I have worked as a consultant, coach and trainer in the Pacific for over ten years and in Europe and New Zealand for over 30 years. I do agree with many of the comments raised in recent letters, however the issue is somewhat more complicated. As a consultant I am always in the role of outsider – to an organisation, a community or a business. The value of the outsider is to access a fresh and different perspective and, sometimes, a set of skills and experiences not currently available locally. As an outsider it is easier to ask ‘obvious’ questions and to challenge perceptions and assumptions that may be harder to do from within. However, as an outsider I must never forget that there are many things I do not know or understand in depth especially to do with culture, behaviours, attitudes and history. A consultant should always be proud of their specialist knowledge or experience but must always be humble and open to learn. For me, that is what makes the role of the outsider so exciting as well as constantly making new friends!
Like many people, I do get annoyed, embarrassed and upset at seeing others in similar roles adopting superior and patronising attitudes, often with very little appropriate knowledge. Just having a degree or two means very little, as far as I am concerned! A competent consultant needs to be able to apply the knowledge he/ she has in the local setting – that means listening and seeking to understand first. After all we do have two ears and only one mouth. However, there must be a responsibility here for those who employ and contract the services of external consultants. A consultancy contract should always have an end game in mind, an exit strategy, from day 1. In most cases consultants should focus on sharing their expertise and knowledge with their local counterparts to help develop them and build their knowledge. The local counterpart has to play his or her role too by wanting to learn and having the confidence to gradually replace the need for an outsider. They can’t sit back, expect the consultant to do the work and then take the credit!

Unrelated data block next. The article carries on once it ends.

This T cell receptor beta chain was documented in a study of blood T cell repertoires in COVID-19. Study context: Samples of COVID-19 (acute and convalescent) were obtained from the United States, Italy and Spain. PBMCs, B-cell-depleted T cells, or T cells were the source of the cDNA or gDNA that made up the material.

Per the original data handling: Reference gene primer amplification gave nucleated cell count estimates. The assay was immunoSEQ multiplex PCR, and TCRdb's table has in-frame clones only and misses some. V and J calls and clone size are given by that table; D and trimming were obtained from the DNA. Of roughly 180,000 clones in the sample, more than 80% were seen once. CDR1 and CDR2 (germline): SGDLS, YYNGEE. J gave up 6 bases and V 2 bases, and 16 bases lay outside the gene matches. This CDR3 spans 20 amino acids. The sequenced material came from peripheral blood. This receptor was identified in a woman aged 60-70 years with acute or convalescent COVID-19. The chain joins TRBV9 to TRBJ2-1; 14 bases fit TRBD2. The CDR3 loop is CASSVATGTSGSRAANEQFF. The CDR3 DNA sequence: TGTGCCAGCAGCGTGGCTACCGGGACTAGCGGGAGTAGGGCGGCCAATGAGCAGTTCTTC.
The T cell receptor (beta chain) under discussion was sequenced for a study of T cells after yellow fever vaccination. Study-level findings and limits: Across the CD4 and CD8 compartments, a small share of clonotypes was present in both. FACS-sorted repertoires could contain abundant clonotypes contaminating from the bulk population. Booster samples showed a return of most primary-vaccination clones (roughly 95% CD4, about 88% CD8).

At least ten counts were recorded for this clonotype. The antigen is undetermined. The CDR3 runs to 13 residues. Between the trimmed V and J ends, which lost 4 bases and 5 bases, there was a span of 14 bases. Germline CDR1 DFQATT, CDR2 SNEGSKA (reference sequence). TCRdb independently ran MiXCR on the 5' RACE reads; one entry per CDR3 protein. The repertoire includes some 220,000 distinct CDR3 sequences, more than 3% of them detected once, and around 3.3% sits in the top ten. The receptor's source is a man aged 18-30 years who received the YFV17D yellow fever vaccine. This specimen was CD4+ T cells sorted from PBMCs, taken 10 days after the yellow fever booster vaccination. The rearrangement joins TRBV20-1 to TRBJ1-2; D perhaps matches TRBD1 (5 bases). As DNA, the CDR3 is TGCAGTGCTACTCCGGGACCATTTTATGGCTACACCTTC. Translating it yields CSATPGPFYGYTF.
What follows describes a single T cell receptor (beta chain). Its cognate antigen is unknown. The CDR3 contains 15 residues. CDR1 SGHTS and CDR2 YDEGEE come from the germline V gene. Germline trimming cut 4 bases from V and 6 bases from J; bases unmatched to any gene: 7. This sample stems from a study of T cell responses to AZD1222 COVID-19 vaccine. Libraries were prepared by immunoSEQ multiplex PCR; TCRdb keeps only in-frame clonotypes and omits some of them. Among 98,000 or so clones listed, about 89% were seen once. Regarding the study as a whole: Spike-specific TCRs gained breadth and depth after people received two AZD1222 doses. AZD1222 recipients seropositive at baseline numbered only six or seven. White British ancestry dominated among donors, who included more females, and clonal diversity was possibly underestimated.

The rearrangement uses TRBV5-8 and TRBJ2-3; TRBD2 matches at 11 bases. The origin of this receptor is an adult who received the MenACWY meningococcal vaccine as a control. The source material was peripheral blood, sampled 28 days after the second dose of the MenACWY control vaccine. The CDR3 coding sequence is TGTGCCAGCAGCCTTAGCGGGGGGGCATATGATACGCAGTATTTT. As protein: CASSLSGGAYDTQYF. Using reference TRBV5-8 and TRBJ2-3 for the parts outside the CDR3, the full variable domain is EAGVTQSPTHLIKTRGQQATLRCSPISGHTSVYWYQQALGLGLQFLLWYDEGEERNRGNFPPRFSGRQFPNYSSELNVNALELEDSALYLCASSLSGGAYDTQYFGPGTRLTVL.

I do think that in the Pacific there has been a total over reliance on outsiders – consultants, advisors, experts. Outsiders should be used sparingly and carefully, ideally for a limited period of time with a clear goal of leaving behind empowered local leaders. They should be recruited for their ability to use empathy, to coach, to help others become more confident and build good relationships, as well as their specialist skills.